This concrete house in Tokyo by Japanese architect Hiroyuki Ito has a glazed stairwell that splits the building into two distinct halves. Ito, of O.F.D.A. Associates, describes the three-storey house as “two boxes” containing a mix of both rooms and courtyards. Named Takanawa House, the building accommodates living rooms and bedrooms on both sides of the central divide, while a small single bedroom is suspended above the stairwell on the top floor.
“The staircase landings that connect the boxes are actually bridged by concrete cantilevering floors, which barely touch,” said Ito. “The same gap in the roof forms a thin skylight permitting a sliver of sunlight to help illuminate the circulation space below.”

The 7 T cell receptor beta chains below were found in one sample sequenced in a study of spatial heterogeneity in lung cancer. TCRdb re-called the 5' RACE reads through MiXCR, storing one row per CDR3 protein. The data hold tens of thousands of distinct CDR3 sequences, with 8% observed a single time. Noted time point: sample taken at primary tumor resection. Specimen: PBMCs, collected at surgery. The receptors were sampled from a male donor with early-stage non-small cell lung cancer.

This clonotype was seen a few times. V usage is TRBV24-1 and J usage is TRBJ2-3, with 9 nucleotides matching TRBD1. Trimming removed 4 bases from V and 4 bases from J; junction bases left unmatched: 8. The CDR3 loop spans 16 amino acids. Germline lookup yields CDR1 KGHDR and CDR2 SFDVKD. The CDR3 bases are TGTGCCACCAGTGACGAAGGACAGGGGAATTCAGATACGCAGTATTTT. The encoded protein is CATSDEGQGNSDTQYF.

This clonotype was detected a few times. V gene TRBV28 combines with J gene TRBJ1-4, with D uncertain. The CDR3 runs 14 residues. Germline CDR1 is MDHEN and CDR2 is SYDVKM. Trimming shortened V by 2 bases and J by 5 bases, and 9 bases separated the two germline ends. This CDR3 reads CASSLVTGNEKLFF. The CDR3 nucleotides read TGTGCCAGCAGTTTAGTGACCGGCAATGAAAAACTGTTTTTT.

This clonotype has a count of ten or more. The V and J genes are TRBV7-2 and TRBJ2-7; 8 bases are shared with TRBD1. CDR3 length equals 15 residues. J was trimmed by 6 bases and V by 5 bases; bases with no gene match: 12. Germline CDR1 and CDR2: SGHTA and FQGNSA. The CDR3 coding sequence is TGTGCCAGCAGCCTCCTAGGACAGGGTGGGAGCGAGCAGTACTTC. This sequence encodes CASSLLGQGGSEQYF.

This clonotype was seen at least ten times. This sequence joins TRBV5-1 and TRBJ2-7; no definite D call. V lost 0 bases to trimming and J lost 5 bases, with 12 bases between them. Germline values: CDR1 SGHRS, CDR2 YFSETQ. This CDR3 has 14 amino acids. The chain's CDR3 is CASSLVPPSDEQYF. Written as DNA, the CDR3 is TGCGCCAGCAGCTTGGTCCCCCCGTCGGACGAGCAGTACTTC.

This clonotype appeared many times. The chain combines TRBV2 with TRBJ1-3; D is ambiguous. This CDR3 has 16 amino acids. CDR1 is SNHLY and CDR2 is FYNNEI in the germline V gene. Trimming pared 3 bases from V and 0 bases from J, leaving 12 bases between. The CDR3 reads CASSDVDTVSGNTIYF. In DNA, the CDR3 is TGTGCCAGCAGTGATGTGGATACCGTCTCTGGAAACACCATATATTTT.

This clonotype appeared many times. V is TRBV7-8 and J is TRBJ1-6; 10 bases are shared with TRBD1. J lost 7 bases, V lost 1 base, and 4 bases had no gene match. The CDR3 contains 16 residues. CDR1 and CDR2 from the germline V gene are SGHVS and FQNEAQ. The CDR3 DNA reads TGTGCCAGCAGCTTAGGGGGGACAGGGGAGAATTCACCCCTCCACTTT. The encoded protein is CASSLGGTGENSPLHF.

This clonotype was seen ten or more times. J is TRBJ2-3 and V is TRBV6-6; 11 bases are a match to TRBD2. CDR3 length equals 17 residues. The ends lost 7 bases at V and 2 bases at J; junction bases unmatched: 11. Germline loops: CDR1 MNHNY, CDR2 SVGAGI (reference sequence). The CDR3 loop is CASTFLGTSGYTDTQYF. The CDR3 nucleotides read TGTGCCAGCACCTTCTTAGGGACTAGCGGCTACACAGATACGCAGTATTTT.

Walls and ceilings inside each of the rooms are painted white but the interior of the stairwell features the same exposed concrete surfaces as the building’s exterior, with a textured finish that reveals the markings of its wooden formwork. Two courtyards are located on opposites sides of the ground floor and are orientated to each receive daylight at different times of day. Windows puncture all four facades, but are relatively small in comparison with the glazed stairwell. “The facade contains minimal openings, in order to have relevant relations with neighbours in this area,” explained Ito. There are also glazed walls inside the house so residents can look down onto the courtyards from rooms on the upper floors.